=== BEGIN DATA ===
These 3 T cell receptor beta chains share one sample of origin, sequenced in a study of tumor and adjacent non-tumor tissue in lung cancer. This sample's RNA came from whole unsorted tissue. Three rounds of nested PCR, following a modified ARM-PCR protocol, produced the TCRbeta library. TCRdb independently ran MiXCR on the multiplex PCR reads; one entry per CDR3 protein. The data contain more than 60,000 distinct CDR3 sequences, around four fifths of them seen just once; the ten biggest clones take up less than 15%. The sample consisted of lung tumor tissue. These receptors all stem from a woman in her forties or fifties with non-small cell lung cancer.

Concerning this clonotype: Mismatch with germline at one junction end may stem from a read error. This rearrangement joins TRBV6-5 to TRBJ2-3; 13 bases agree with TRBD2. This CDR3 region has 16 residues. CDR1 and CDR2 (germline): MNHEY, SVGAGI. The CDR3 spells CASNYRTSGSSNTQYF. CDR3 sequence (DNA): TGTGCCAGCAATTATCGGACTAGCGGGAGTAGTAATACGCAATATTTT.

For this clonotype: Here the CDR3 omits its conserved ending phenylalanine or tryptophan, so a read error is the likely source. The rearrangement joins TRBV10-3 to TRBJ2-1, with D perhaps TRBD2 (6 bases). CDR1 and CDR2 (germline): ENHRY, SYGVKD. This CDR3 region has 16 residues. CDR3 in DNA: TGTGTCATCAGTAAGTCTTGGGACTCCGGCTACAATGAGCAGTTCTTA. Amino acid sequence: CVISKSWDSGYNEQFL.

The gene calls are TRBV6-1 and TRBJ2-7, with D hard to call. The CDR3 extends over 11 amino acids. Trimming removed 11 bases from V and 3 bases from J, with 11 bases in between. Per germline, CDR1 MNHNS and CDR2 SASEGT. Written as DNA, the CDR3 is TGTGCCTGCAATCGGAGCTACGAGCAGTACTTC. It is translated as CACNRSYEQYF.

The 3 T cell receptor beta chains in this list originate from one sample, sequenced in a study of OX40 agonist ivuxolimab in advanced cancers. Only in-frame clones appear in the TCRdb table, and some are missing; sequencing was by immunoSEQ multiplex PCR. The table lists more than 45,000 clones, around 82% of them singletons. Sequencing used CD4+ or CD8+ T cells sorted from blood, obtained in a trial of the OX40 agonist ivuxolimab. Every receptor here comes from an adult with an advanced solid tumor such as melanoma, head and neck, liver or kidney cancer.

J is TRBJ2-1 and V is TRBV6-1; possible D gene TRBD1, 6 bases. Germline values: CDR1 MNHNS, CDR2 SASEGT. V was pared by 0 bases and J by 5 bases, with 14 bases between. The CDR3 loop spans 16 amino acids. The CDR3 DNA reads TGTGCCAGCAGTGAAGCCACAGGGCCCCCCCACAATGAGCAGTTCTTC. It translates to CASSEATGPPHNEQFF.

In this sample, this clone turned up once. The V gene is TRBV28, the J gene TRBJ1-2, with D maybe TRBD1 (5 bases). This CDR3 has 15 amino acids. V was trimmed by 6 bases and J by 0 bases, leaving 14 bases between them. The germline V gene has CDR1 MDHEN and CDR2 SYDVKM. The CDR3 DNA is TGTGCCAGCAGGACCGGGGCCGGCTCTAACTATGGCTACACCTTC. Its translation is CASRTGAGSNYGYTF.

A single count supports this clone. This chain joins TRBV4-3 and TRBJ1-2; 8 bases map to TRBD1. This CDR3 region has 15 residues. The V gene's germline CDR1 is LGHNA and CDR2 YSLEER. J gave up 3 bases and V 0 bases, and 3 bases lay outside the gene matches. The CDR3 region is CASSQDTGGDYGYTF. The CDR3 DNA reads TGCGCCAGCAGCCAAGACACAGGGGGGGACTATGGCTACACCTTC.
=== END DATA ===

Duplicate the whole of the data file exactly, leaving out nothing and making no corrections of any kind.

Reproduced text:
These 3 T cell receptor beta chains share one sample of origin, sequenced in a study of tumor and adjacent non-tumor tissue in lung cancer. This sample's RNA came from whole unsorted tissue. Three rounds of nested PCR, following a modified ARM-PCR protocol, produced the TCRbeta library. TCRdb independently ran MiXCR on the multiplex PCR reads; one entry per CDR3 protein. The data contain more than 60,000 distinct CDR3 sequences, around four fifths of them seen just once; the ten biggest clones take up less than 15%. The sample consisted of lung tumor tissue. These receptors all stem from a woman in her forties or fifties with non-small cell lung cancer.

Concerning this clonotype: Mismatch with germline at one junction end may stem from a read error. This rearrangement joins TRBV6-5 to TRBJ2-3; 13 bases agree with TRBD2. This CDR3 region has 16 residues. CDR1 and CDR2 (germline): MNHEY, SVGAGI. The CDR3 spells CASNYRTSGSSNTQYF. CDR3 sequence (DNA): TGTGCCAGCAATTATCGGACTAGCGGGAGTAGTAATACGCAATATTTT.

For this clonotype: Here the CDR3 omits its conserved ending phenylalanine or tryptophan, so a read error is the likely source. The rearrangement joins TRBV10-3 to TRBJ2-1, with D perhaps TRBD2 (6 bases). CDR1 and CDR2 (germline): ENHRY, SYGVKD. This CDR3 region has 16 residues. CDR3 in DNA: TGTGTCATCAGTAAGTCTTGGGACTCCGGCTACAATGAGCAGTTCTTA. Amino acid sequence: CVISKSWDSGYNEQFL.

The gene calls are TRBV6-1 and TRBJ2-7, with D hard to call. The CDR3 extends over 11 amino acids. Trimming removed 11 bases from V and 3 bases from J, with 11 bases in between. Per germline, CDR1 MNHNS and CDR2 SASEGT. Written as DNA, the CDR3 is TGTGCCTGCAATCGGAGCTACGAGCAGTACTTC. It is translated as CACNRSYEQYF.

The 3 T cell receptor beta chains in this list originate from one sample, sequenced in a study of OX40 agonist ivuxolimab in advanced cancers. Only in-frame clones appear in the TCRdb table, and some are missing; sequencing was by immunoSEQ multiplex PCR. The table lists more than 45,000 clones, around 82% of them singletons. Sequencing used CD4+ or CD8+ T cells sorted from blood, obtained in a trial of the OX40 agonist ivuxolimab. Every receptor here comes from an adult with an advanced solid tumor such as melanoma, head and neck, liver or kidney cancer.

J is TRBJ2-1 and V is TRBV6-1; possible D gene TRBD1, 6 bases. Germline values: CDR1 MNHNS, CDR2 SASEGT. V was pared by 0 bases and J by 5 bases, with 14 bases between. The CDR3 loop spans 16 amino acids. The CDR3 DNA reads TGTGCCAGCAGTGAAGCCACAGGGCCCCCCCACAATGAGCAGTTCTTC. It translates to CASSEATGPPHNEQFF.

In this sample, this clone turned up once. The V gene is TRBV28, the J gene TRBJ1-2, with D maybe TRBD1 (5 bases). This CDR3 has 15 amino acids. V was trimmed by 6 bases and J by 0 bases, leaving 14 bases between them. The germline V gene has CDR1 MDHEN and CDR2 SYDVKM. The CDR3 DNA is TGTGCCAGCAGGACCGGGGCCGGCTCTAACTATGGCTACACCTTC. Its translation is CASRTGAGSNYGYTF.

A single count supports this clone. This chain joins TRBV4-3 and TRBJ1-2; 8 bases map to TRBD1. This CDR3 region has 15 residues. The V gene's germline CDR1 is LGHNA and CDR2 YSLEER. J gave up 3 bases and V 0 bases, and 3 bases lay outside the gene matches. The CDR3 region is CASSQDTGGDYGYTF. The CDR3 DNA reads TGCGCCAGCAGCCAAGACACAGGGGGGGACTATGGCTACACCTTC.